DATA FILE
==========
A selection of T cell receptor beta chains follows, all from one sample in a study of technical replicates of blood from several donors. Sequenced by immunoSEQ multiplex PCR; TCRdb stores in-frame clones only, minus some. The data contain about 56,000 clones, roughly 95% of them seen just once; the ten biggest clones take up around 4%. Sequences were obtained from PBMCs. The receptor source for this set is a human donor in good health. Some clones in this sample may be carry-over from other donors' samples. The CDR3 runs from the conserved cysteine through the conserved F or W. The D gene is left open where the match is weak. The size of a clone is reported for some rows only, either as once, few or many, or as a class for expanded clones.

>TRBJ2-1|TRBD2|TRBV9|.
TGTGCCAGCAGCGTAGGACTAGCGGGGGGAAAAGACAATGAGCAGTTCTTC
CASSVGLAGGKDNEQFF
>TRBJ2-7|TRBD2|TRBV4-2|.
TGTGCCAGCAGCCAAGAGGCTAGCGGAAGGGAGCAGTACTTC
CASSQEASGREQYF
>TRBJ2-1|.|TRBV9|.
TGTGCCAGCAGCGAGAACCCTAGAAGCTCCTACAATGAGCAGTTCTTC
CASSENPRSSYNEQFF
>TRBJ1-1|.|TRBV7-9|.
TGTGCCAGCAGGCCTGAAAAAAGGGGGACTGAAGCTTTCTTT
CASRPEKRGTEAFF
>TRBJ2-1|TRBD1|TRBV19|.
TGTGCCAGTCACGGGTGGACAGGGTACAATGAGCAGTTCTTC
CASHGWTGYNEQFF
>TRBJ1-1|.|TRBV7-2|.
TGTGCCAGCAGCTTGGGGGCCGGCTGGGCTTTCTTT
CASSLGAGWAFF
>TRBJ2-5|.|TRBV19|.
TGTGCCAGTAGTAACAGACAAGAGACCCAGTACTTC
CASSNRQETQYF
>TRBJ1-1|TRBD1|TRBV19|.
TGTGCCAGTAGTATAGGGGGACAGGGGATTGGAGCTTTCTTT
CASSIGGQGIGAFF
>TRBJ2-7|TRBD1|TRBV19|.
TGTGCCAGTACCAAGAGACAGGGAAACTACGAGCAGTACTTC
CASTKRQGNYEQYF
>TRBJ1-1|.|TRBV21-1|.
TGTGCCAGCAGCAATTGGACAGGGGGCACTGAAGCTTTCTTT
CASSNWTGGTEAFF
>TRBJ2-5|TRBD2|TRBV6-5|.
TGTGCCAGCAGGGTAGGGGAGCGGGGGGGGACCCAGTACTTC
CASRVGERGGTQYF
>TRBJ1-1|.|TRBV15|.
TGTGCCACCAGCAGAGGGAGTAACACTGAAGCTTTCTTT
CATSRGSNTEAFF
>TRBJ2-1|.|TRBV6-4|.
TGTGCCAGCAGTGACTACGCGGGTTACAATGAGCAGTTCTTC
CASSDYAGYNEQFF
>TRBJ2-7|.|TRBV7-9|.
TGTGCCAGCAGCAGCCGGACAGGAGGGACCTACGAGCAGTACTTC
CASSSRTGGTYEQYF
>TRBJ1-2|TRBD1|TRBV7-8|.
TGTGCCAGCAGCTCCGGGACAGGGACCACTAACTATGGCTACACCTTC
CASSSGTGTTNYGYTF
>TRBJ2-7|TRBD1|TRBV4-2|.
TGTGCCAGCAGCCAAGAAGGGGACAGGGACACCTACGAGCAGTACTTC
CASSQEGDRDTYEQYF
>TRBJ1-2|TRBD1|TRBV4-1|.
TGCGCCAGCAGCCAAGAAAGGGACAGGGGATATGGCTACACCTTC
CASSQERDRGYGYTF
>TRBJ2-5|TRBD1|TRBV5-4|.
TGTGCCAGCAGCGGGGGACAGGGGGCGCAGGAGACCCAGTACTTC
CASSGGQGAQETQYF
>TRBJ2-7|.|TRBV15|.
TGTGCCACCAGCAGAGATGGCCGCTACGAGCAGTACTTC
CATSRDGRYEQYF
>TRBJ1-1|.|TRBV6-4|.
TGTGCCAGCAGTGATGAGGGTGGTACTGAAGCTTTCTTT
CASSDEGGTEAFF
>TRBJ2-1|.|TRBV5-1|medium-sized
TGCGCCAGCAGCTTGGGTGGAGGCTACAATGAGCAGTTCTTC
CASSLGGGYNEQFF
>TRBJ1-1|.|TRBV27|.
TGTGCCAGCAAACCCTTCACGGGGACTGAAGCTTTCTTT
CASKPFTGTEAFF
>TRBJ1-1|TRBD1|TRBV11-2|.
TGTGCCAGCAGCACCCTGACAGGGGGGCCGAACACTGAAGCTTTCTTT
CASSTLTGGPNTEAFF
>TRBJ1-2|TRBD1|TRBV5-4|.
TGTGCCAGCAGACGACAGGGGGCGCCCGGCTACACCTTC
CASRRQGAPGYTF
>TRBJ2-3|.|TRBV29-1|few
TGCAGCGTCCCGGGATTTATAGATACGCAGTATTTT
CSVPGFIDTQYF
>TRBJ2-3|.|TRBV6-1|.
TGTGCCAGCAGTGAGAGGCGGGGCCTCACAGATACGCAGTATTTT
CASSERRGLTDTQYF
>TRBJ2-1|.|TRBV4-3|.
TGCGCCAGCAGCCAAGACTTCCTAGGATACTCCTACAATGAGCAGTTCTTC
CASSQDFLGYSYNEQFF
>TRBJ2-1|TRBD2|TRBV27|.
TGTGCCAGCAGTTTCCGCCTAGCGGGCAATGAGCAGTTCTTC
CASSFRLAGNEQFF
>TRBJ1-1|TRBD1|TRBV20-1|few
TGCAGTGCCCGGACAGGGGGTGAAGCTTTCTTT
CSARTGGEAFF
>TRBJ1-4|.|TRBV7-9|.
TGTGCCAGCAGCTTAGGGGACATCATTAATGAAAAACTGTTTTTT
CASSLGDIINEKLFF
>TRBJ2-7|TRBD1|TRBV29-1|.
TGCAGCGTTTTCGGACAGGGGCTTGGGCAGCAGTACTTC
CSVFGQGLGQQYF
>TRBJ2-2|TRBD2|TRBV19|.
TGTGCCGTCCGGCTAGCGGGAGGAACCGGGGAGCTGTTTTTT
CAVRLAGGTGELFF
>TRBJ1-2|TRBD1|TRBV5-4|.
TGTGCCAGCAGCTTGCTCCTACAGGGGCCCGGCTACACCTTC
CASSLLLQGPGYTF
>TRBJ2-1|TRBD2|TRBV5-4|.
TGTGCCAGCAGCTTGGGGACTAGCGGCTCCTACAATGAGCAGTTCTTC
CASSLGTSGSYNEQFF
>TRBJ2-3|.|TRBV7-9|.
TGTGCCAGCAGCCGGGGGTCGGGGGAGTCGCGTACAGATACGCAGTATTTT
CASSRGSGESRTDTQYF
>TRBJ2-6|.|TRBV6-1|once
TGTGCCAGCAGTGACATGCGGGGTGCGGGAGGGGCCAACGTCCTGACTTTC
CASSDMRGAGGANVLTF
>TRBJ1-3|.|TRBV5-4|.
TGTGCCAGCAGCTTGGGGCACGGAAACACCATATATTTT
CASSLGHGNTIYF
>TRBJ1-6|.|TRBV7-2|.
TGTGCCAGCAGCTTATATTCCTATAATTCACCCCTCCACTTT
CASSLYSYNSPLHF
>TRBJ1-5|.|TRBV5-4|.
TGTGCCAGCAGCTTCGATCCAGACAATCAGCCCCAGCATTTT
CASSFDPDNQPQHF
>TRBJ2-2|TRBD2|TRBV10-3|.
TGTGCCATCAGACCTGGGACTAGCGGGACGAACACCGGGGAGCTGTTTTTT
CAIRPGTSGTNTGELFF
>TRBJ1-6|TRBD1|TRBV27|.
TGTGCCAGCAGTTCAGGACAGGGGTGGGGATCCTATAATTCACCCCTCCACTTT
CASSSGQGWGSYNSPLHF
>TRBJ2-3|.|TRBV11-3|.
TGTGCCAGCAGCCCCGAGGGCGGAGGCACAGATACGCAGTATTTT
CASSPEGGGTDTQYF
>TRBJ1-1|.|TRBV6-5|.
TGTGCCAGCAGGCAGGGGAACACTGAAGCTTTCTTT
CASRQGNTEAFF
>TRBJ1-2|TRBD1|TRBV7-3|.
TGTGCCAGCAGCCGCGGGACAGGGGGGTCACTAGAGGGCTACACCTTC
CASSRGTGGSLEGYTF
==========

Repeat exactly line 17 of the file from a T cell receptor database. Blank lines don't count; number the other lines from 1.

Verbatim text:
>TRBJ1-1|.|TRBV7-2|.